1.1 Course details
||LLAW6127 / JDOC6127
||Current Issues in Financial Law
|Programme offered under:
||LLM Programme / JD Programme
||June (2-3 evening classes per week)
||Law of International Finance 1; plus one or more of Law of International Finance 2, International Securities Law, Securities Regulation 1, Securities Regulation 2, Banking Law or Credit and Security Law
|Credit point value:
||9 credits / 6 credits
|Cap on student numbers:
||20 [priority to LLM(CFL) and LLM(CR) students]
1.2 Course description
Current Issues in Financial Law is an advanced ‘capstone’ course for postgraduate students nearing the completion of their degree programmes, who will have completed Law of International Finance 1, and at least one of Banking Law, Credit and Security Law, International Securities Law, Law of International Finance 2, Securities Regulation 1 or 2.
The course covers current and contentious topics in financial, banking and securities law, and post–crisis reforms in regulation dealing with financial stability, malpractice and codes of business or product conduct. It will examine these and other issues according to events and developments at the time of the course, both locally and at international level.
The course uses a seminar format to stimulate interaction and make the discussions relevant to participants’ academic and professional interests. Issues to be examined include judicial shocks and risks for commercial parties; recent OTC derivatives cases and the choice of arbitration in contract disputes; Hong Kong’s prospects as an international financial centre; recent cases and current concerns in insolvency law; benchmark reform and financial misconduct; and aspects of gender diversity in financial law.
1.3 Course teachers
||Mon–Fri afternoons by appointment
2.1 Course Learning Outcomes (CLOs) for this course
CLO 1 Students will be expected to apply their insight from topics studied in completed courses in the LLM programmes in Corporate & Financial Law and Compliance & Regulation to current and potential problems in financial or securities markets.
2.2 LLM Programme Learning Outcomes (PLOs)
PLO A On successful completion of the curriculum, students should be able to demonstrate a solid understanding of the body of legal knowledge and the capacity to conduct research on, critically analyse and evaluate legal principles, at a level required to meet the standards and expectations of the legal profession and the community at large.
PLO B On successful completion of the curriculum, students should be able to apply their legal knowledge and research skills to practical situations or theoretical challenges, and utilise their comparative understanding of the law and its political, social and cultural contexts to provide original and creative insights to legal problems.
PLO C On successful completion of the curriculum, students should be able to apply the knowledge, lawyering skills and legal reasoning to real and novel situations in life, with a view to resolving issues, problems and disputes within the legal parameters.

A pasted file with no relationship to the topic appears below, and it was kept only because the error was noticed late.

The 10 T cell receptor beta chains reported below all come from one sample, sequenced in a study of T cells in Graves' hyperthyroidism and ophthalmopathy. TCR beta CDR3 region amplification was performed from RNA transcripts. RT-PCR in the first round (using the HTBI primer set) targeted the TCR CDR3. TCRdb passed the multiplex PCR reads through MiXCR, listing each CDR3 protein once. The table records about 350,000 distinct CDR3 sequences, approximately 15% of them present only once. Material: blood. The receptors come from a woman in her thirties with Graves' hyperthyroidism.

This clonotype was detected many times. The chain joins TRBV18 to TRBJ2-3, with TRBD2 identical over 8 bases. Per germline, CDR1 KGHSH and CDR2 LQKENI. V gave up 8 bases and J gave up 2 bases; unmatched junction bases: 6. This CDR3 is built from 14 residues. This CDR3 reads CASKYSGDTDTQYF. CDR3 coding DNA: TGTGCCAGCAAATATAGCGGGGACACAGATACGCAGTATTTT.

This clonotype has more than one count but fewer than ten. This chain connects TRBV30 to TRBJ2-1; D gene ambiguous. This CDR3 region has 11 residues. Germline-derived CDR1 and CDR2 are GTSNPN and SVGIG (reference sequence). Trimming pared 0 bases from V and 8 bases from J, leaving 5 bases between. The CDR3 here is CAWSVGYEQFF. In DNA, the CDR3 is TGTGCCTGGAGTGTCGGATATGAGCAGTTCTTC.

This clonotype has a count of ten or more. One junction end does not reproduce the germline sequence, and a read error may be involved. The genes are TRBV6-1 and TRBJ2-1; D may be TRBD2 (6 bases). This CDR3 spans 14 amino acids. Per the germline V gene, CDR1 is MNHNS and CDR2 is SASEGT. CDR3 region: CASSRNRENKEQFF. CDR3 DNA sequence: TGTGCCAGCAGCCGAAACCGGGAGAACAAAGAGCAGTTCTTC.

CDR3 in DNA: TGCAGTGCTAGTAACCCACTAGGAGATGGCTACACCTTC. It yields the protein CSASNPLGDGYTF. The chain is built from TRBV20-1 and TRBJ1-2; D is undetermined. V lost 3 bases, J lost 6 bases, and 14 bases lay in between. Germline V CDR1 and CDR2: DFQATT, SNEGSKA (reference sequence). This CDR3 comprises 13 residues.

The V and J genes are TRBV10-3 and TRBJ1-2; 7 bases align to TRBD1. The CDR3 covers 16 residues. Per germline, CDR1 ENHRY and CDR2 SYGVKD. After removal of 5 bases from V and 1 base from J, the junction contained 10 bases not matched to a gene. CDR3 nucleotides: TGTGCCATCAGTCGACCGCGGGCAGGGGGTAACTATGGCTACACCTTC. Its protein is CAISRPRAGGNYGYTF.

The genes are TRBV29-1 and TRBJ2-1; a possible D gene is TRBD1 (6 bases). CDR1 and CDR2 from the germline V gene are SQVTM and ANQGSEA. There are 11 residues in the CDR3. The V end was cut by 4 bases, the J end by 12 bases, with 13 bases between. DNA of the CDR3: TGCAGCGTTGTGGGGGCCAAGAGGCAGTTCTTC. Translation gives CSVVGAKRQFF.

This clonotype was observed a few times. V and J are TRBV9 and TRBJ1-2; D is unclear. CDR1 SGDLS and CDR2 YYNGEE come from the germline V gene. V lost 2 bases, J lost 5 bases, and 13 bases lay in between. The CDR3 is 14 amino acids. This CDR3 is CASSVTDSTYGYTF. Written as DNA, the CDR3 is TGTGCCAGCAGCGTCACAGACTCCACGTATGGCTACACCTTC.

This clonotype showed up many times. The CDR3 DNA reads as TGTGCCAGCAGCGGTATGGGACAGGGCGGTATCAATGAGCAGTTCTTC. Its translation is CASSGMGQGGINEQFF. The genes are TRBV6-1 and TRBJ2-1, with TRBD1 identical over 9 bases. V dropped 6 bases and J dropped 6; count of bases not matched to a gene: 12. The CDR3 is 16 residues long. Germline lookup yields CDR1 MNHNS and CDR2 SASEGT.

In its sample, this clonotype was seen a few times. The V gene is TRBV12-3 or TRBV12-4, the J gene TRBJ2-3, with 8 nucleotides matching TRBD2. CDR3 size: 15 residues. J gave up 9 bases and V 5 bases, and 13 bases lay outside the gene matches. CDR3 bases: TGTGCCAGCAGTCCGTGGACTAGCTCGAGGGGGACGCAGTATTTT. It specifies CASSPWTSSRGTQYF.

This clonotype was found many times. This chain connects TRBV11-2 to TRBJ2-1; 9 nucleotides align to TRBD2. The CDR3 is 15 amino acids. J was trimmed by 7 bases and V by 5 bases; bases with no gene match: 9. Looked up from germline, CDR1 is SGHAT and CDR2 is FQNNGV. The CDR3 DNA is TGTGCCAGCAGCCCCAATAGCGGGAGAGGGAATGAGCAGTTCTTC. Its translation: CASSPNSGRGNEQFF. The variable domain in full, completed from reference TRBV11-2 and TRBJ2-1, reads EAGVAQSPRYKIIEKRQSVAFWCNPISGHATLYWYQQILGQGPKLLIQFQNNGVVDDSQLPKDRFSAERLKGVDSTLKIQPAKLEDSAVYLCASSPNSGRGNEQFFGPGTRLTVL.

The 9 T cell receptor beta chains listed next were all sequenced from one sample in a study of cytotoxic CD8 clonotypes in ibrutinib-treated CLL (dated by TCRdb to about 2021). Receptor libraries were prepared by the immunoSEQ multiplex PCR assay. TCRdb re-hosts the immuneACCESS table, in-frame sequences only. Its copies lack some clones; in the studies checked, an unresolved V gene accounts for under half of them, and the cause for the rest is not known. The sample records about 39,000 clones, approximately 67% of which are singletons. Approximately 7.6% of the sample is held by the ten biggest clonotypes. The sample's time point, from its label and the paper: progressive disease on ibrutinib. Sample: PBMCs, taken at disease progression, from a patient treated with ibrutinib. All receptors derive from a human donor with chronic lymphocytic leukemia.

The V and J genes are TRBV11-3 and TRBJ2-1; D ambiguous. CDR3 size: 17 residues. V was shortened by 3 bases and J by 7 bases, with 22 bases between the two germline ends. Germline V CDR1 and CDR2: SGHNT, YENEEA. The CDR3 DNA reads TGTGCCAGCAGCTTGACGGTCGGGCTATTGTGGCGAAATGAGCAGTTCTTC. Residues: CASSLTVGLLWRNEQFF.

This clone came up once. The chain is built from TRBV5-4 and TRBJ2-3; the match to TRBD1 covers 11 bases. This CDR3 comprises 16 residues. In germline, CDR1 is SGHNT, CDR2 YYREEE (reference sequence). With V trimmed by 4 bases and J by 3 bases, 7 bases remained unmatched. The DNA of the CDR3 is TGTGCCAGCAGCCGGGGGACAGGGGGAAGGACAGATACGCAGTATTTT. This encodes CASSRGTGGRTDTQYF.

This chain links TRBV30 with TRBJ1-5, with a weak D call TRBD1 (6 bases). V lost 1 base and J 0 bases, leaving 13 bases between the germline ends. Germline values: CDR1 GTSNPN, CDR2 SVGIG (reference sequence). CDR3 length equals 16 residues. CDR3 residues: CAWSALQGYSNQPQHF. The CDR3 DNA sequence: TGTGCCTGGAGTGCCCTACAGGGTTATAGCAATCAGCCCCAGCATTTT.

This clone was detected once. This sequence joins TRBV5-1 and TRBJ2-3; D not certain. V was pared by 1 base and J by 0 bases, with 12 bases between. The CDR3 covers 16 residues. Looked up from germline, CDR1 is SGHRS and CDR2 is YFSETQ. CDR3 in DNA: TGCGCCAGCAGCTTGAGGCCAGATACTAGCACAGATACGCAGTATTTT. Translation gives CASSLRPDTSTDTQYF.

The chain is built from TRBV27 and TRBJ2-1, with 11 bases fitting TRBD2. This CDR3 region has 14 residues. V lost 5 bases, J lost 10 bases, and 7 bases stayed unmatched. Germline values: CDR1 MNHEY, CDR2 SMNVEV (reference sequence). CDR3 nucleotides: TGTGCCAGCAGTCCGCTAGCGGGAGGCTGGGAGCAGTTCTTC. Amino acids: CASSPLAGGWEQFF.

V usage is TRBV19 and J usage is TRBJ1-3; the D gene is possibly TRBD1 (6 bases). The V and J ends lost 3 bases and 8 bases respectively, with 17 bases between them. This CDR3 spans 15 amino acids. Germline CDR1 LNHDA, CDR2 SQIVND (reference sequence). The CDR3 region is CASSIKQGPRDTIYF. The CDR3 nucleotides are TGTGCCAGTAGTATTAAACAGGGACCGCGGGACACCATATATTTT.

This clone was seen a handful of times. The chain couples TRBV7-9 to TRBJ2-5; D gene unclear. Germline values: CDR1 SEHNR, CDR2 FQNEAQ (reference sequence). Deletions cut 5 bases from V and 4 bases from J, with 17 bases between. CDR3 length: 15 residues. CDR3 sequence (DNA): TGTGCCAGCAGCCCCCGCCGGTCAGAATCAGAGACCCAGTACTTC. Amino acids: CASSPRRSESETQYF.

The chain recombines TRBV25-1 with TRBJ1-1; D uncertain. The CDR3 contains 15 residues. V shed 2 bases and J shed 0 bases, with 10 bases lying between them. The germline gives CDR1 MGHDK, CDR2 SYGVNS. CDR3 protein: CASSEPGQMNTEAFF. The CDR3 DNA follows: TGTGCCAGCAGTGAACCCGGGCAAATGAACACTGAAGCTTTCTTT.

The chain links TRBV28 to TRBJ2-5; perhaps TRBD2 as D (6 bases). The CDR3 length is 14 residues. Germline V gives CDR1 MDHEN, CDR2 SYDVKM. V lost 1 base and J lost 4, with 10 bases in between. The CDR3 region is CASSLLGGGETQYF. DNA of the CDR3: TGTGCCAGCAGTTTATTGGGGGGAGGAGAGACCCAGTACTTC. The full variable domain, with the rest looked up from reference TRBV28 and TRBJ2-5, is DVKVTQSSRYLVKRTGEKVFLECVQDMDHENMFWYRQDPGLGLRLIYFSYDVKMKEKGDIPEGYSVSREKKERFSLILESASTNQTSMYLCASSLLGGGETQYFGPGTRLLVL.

PLO D On successful completion of the curriculum, students should be able to demonstrate the ability to present effectively legal arguments in the professional context, as well as conveying and explaining the law effectively to lay clients and members of the larger community.
PLO E On successful completion of the curriculum, students should be able to appreciate the underlying moral values of the law and ethics in the profession and the legal system in the broad social, economic, political and cultural contexts: justice, the Rule of Law, and protection of rights and liberties which form the fabrics of a civilised society, and the importance of upholding these values by the legal community.
PLO F On successful completion of the curriculum, students should be able to develop a strong awareness of social issues and conditions, and utilise analytical abilities and rhetorical advocacy to provide leadership for the betterment of the human community.
2.3 Programme Learning Outcomes to be achieved in this course
3.1 Assessment Summary
||Course learning outcomes
||Final classes of the course
|Take home exam
||Deadline 30 days after the course end
| *Feedback method (to be determined by course teacher)
||A general course report to be disseminated through Moodle
||Individual feedback to be disseminated by email / through Moodle
||Individual review meeting upon appointment
||Group review meeting
||In-class verbal feedback
3.2 Assessment Detail
To be advised by course convenor(s).
3.3 Grading Criteria
Please refer to the following link: http://www.law.hku.hk/course/grading-criteria/
4.1 Learning Activity Plan
||11 three-hour seminars in an intensive mode in the June semester
|Private study time:
||9.5 hours / week for 12 teaching weeks
Remarks: the normative student study load per credit unit is 25 ± 5 hours (ie. 150 ± 30 hours for a 6-credit course), which includes all learning activities and experiences within and outside of classroom, and any assessment task and examinations and associated preparations.
4.2 Details of Learning Activities
Seminars scheduled at 6.30pm, with either 2 or 3 sessions each week throughout June
||Reading materials will be posted continually on Moodle
|Core reading list:
- Liu, Lejot & Arner, 'Finance in Asia: Institutions, Regulation & Policy', Routledge, 2013.
- Arner, Hsu, Goo, Johnstone & Lejot, 'Financial Markets in Hong Kong: Law & Practice', 2e, Oxford, 2016.
- J. Dalhuisen, 'Transnational Comparative Commercial, Financial & Trade Law', Vol 3 (Hart), 7e 2019.
|Recommended reading list:
||To be posted prior to Class 1
Please refer to the following link: http://www.law.hku.hk/course/learning-resources/